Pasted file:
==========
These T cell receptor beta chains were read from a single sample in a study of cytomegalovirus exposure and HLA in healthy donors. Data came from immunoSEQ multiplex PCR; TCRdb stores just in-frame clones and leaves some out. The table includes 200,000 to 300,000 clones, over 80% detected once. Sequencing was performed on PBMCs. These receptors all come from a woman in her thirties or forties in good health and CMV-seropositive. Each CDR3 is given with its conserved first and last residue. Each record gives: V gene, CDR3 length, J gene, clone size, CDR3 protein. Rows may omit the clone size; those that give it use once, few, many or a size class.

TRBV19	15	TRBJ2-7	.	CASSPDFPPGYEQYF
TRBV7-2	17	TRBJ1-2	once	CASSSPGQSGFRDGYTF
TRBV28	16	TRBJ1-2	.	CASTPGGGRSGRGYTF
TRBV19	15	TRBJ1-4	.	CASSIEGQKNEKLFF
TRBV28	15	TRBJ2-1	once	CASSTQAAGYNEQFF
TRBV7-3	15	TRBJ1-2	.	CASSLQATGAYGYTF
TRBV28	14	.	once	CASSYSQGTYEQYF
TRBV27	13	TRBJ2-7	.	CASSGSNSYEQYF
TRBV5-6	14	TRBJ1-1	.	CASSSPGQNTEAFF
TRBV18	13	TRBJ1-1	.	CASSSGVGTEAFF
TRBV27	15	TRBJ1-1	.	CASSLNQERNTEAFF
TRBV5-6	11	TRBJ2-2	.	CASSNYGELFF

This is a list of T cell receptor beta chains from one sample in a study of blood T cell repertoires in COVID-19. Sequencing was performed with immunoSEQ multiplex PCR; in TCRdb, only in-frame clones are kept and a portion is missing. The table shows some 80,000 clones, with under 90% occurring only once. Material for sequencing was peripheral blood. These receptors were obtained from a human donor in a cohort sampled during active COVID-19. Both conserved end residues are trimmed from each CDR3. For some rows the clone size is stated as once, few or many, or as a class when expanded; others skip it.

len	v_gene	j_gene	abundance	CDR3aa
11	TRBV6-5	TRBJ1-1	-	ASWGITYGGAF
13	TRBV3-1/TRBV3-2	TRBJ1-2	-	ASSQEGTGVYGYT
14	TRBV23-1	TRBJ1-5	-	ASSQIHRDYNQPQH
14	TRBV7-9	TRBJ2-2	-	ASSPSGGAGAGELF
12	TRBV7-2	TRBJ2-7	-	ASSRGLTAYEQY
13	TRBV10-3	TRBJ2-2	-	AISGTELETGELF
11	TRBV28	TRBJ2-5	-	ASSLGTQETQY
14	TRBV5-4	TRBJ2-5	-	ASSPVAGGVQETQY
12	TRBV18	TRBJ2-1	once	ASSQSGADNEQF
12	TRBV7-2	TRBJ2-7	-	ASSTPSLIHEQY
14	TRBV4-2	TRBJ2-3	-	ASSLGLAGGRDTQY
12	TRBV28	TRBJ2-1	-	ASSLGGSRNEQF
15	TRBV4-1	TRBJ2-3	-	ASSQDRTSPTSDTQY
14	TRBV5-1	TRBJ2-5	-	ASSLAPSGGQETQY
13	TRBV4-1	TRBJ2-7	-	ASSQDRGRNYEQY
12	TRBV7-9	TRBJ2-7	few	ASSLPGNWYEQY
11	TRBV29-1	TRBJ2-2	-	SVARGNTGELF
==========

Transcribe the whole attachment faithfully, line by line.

These T cell receptor beta chains were read from a single sample in a study of cytomegalovirus exposure and HLA in healthy donors. Data came from immunoSEQ multiplex PCR; TCRdb stores just in-frame clones and leaves some out. The table includes 200,000 to 300,000 clones, over 80% detected once. Sequencing was performed on PBMCs. These receptors all come from a woman in her thirties or forties in good health and CMV-seropositive. Each CDR3 is given with its conserved first and last residue. Each record gives: V gene, CDR3 length, J gene, clone size, CDR3 protein. Rows may omit the clone size; those that give it use once, few, many or a size class.

TRBV19	15	TRBJ2-7	.	CASSPDFPPGYEQYF
TRBV7-2	17	TRBJ1-2	once	CASSSPGQSGFRDGYTF
TRBV28	16	TRBJ1-2	.	CASTPGGGRSGRGYTF
TRBV19	15	TRBJ1-4	.	CASSIEGQKNEKLFF
TRBV28	15	TRBJ2-1	once	CASSTQAAGYNEQFF
TRBV7-3	15	TRBJ1-2	.	CASSLQATGAYGYTF
TRBV28	14	.	once	CASSYSQGTYEQYF
TRBV27	13	TRBJ2-7	.	CASSGSNSYEQYF
TRBV5-6	14	TRBJ1-1	.	CASSSPGQNTEAFF
TRBV18	13	TRBJ1-1	.	CASSSGVGTEAFF
TRBV27	15	TRBJ1-1	.	CASSLNQERNTEAFF
TRBV5-6	11	TRBJ2-2	.	CASSNYGELFF

This is a list of T cell receptor beta chains from one sample in a study of blood T cell repertoires in COVID-19. Sequencing was performed with immunoSEQ multiplex PCR; in TCRdb, only in-frame clones are kept and a portion is missing. The table shows some 80,000 clones, with under 90% occurring only once. Material for sequencing was peripheral blood. These receptors were obtained from a human donor in a cohort sampled during active COVID-19. Both conserved end residues are trimmed from each CDR3. For some rows the clone size is stated as once, few or many, or as a class when expanded; others skip it.

len	v_gene	j_gene	abundance	CDR3aa
11	TRBV6-5	TRBJ1-1	-	ASWGITYGGAF
13	TRBV3-1/TRBV3-2	TRBJ1-2	-	ASSQEGTGVYGYT
14	TRBV23-1	TRBJ1-5	-	ASSQIHRDYNQPQH
14	TRBV7-9	TRBJ2-2	-	ASSPSGGAGAGELF
12	TRBV7-2	TRBJ2-7	-	ASSRGLTAYEQY
13	TRBV10-3	TRBJ2-2	-	AISGTELETGELF
11	TRBV28	TRBJ2-5	-	ASSLGTQETQY
14	TRBV5-4	TRBJ2-5	-	ASSPVAGGVQETQY
12	TRBV18	TRBJ2-1	once	ASSQSGADNEQF
12	TRBV7-2	TRBJ2-7	-	ASSTPSLIHEQY
14	TRBV4-2	TRBJ2-3	-	ASSLGLAGGRDTQY
12	TRBV28	TRBJ2-1	-	ASSLGGSRNEQF
15	TRBV4-1	TRBJ2-3	-	ASSQDRTSPTSDTQY
14	TRBV5-1	TRBJ2-5	-	ASSLAPSGGQETQY
13	TRBV4-1	TRBJ2-7	-	ASSQDRGRNYEQY
12	TRBV7-9	TRBJ2-7	few	ASSLPGNWYEQY
11	TRBV29-1	TRBJ2-2	-	SVARGNTGELF